7. Cashews are one of the highest foods in phytates, You cant sprout them because they are already dead and soaking does not really help.
    Phytates will block minerals from entering your body and Phytates will block enzymes needed for digestion. So when you eat that good healthy food after eating cashews for a few days you might think you are allergic to it but its just you cant digest it because of all the phytates the other day. Whenever you block digestion from Nuts beans or coffee and tea, or drugs you will start to get leaky gut then hell starts with inflammation everywhere. I see so many people with crohns go on a “healthy diet” of brown rice oatmeal and all the whole grains only to get worse, Then they go back on junk food and they get better. There is almost no phytates in junk that’s why they seem to feel better because they are digesting it.

    1. Hi Mike,
      Thanks for your comment. Traditionally nuts, seeds and grains have been soaked, dried and partially sprouted to increase digestibility and the potency of various nutrients they contain. The soaking process deactivates digestive enzyme inhibitors and decreases phytate content. Phytates bind to minerals, typically calcium, magnesium, iron, potassium, and zinc leaving them unavailable for absorption and when too much phytate is consumed, the intestinal lumen can become inflamed leading or contributing to leaky gut. You are correct that cashews cannot be sprouted. In order to release them from their toxic shells, cashews have actually been roasted twice before going to market, even when labeled as “raw.” It’s this process that deactivates the “live” enzymes. Soaking them however, may decrease the phytate content and many people find soaked and dried “raw” cashews much easier to digest. To soak, add 1 tablespoon of salt to enough filtered water to cover 4 cups of cashews. Do not soak longer than 6 hours. Unless you’re using them in a recipe right away, dry them in a food dehydrator or a 200 to 250 degree Fahrenheit oven for 12 to 24 hours until dry and crisp.

  8. Thank you for this post. I really needed to hear / read this. I am reacting to so many foods these days…especially after having to take strong antibiotics to get rid of a parasite. You can not imagine how unbelieveably sick I was. It’s pretty scary when you feel like you are literally dying a slow death and doctors just scratch their heads after doing a bunch of tests then saying sorry we can’t find anything wrong with you. I feel so depressed that I can’t eat many foods right now. The only grain I eat is white rice. I feel like I deteriorate unless I eat some type of starch. I usually just eat white rice once a day. This is my first visit to your blog. Looking forward to reading more about your story and healing journey. Right now, I can’t even work because my dizziness, foggy head and nausea get so bad. I think I have to do an elimination diet. So not looking forward to that…so exhausting having to stay organized and think about food and cooking. However, I am willing to do whatever it takes to feel awesome again. I understand what you mean when you said you cried about having to give up foods. I feel like that about chocolate. Anyway, thanks for your blog and sharing your experiences in an honest and open way. So many paleo blogs but I just can’t relate to the written content like I can with your blog. Looking forward to exploring more later today. : )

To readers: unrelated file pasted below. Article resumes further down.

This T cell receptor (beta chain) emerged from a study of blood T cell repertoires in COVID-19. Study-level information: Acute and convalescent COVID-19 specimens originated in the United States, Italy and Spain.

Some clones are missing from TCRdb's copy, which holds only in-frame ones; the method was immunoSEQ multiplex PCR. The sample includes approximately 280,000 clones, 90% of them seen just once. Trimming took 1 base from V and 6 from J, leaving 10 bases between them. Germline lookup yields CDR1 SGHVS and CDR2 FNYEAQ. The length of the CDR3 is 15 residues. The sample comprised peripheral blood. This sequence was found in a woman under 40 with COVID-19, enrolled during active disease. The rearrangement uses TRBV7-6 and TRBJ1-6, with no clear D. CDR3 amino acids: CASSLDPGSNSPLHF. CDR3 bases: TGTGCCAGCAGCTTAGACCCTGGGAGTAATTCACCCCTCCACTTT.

1. Healingjourneygirl,

      I am so sorry to hear of all you’re going through. It’s so unfair, exhausting, demoralizing, and depressing when our bodies give out on us. I went through this for years, fighting to have energy, fighting to try to put the right foods in me, and then still having some of them make me sick. You know your body better than anyone, so you just keep listening to it and trying what you can to support your health through this difficult and frustrating time. It’s okay to grieve the loss of “normal” eating, to wonder if your life will ever feel good and healthy again. I think I spent the better part of five years doing that, day in and day out. There is hope, however. I am currently healthier than I’ve ever been in my life, just from sticking with my Paleo journey for the last 5+ years. It’s hit and miss, and some days you won’t have the energy to care, but others you will. There are no right or wrong answers—just you knowing what your body needs, and doing what you can to get there. I hope that you have or can find a good support network, with people around you. Online sources are great too, and I think you’ll find that here at Paleo Plan we are all about helping people through their health journeys, however that looks. If you just need someone to talk to, or troubleshoot ideas with, please send me an email at Chronic health problems are isolating, but with all of the great resources available today, there’s no need to feel alone through the process. I wish you all the best in your recovery and healing!

      Aimee McNew, MNT